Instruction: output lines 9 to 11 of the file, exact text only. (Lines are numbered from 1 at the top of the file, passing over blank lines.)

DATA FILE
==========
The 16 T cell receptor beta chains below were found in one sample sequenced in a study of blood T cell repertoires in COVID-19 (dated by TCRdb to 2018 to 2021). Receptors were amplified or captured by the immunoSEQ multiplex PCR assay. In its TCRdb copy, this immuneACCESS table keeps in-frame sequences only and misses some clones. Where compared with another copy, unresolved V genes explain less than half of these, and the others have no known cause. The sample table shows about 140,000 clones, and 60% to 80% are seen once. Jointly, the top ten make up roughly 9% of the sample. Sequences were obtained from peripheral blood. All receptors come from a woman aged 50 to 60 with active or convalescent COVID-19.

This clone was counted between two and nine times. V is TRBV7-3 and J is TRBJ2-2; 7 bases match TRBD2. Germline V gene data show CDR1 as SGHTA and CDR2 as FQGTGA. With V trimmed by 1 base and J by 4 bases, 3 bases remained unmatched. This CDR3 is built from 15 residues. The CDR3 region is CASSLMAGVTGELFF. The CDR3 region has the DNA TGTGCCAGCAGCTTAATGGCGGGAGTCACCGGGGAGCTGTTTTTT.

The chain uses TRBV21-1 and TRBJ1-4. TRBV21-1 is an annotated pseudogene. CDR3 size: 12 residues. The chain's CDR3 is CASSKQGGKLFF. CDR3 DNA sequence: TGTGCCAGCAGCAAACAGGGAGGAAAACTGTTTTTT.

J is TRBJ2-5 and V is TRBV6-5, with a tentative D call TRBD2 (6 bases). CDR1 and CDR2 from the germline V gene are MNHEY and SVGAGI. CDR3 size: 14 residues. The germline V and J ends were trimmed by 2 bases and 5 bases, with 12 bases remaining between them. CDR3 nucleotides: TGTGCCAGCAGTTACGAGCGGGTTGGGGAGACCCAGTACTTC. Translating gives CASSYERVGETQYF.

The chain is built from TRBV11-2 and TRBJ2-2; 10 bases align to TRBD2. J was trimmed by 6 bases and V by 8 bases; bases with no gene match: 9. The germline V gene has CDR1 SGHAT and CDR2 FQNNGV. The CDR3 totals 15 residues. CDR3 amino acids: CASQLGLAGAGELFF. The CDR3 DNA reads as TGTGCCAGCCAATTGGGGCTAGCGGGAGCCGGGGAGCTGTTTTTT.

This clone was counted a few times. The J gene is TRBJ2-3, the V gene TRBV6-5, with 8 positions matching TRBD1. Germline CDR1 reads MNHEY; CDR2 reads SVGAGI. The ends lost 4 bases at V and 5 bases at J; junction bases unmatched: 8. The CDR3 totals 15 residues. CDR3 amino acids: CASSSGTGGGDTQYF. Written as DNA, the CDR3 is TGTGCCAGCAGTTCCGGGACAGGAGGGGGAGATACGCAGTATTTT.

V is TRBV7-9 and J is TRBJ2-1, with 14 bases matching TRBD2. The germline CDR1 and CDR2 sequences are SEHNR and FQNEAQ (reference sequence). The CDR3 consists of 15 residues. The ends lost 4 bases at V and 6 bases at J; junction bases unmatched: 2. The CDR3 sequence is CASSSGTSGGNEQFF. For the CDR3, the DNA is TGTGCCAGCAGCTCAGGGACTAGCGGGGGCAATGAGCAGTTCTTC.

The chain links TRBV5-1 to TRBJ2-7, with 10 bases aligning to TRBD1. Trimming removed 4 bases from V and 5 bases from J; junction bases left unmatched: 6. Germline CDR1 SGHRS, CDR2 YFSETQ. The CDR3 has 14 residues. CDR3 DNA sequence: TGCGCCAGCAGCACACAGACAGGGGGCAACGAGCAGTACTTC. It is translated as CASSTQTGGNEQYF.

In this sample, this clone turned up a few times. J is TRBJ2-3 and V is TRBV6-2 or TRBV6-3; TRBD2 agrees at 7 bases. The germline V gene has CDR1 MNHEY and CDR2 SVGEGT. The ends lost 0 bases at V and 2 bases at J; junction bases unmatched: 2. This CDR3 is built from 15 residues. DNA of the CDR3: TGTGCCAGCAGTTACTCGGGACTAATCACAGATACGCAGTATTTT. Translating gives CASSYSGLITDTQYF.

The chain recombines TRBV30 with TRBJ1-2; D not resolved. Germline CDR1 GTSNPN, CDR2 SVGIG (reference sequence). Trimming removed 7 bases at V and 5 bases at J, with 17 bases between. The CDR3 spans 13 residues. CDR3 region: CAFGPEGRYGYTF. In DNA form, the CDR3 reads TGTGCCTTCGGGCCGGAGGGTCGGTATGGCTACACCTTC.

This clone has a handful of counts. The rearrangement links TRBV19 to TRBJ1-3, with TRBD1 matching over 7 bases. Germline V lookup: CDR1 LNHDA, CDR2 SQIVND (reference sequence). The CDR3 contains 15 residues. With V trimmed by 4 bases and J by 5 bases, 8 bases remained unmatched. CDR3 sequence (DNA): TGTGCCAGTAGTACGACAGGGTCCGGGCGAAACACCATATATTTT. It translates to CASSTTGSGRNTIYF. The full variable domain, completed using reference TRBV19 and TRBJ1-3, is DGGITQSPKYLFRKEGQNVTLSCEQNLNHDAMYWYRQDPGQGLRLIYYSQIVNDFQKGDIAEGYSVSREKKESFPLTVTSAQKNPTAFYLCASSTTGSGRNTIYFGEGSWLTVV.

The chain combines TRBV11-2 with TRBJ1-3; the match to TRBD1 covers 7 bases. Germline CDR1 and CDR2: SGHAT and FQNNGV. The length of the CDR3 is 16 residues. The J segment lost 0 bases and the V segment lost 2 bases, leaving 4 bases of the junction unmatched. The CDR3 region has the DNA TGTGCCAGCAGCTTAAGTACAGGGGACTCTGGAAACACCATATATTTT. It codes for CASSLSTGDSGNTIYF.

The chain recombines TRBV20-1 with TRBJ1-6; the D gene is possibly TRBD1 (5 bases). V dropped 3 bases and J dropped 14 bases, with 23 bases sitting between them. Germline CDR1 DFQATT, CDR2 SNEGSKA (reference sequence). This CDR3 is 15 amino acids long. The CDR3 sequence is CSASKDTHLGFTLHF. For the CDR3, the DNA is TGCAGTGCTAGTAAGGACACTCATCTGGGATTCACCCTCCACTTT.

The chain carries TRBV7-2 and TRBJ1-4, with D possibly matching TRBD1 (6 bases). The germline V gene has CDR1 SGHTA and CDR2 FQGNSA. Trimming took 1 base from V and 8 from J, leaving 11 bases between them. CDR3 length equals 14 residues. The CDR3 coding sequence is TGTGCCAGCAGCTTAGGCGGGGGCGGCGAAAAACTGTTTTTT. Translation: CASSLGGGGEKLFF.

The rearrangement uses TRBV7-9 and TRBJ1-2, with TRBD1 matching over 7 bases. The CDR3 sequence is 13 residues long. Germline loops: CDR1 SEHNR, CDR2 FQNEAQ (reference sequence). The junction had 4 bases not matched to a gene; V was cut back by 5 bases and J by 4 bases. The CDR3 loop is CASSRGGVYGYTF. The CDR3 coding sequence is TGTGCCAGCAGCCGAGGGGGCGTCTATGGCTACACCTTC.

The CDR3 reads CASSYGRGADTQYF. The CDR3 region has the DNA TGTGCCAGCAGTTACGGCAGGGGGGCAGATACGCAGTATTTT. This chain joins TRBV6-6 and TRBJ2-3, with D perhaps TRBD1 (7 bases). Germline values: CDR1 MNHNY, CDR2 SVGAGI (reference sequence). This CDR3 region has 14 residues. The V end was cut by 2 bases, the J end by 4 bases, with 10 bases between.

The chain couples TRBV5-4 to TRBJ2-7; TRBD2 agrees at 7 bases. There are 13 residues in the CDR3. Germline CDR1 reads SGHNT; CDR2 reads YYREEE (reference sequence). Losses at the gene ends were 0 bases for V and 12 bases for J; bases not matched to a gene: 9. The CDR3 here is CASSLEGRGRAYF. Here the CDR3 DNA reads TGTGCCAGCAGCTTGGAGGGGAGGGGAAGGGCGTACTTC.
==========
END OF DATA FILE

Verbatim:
In this sample, this clone turned up a few times. J is TRBJ2-3 and V is TRBV6-2 or TRBV6-3; TRBD2 agrees at 7 bases. The germline V gene has CDR1 MNHEY and CDR2 SVGEGT. The ends lost 0 bases at V and 2 bases at J; junction bases unmatched: 2. This CDR3 is built from 15 residues. DNA of the CDR3: TGTGCCAGCAGTTACTCGGGACTAATCACAGATACGCAGTATTTT. Translating gives CASSYSGLITDTQYF.

The chain recombines TRBV30 with TRBJ1-2; D not resolved. Germline CDR1 GTSNPN, CDR2 SVGIG (reference sequence). Trimming removed 7 bases at V and 5 bases at J, with 17 bases between. The CDR3 spans 13 residues. CDR3 region: CAFGPEGRYGYTF. In DNA form, the CDR3 reads TGTGCCTTCGGGCCGGAGGGTCGGTATGGCTACACCTTC.

This clone has a handful of counts. The rearrangement links TRBV19 to TRBJ1-3, with TRBD1 matching over 7 bases. Germline V lookup: CDR1 LNHDA, CDR2 SQIVND (reference sequence). The CDR3 contains 15 residues. With V trimmed by 4 bases and J by 5 bases, 8 bases remained unmatched. CDR3 sequence (DNA): TGTGCCAGTAGTACGACAGGGTCCGGGCGAAACACCATATATTTT. It translates to CASSTTGSGRNTIYF. The full variable domain, completed using reference TRBV19 and TRBJ1-3, is DGGITQSPKYLFRKEGQNVTLSCEQNLNHDAMYWYRQDPGQGLRLIYYSQIVNDFQKGDIAEGYSVSREKKESFPLTVTSAQKNPTAFYLCASSTTGSGRNTIYFGEGSWLTVV.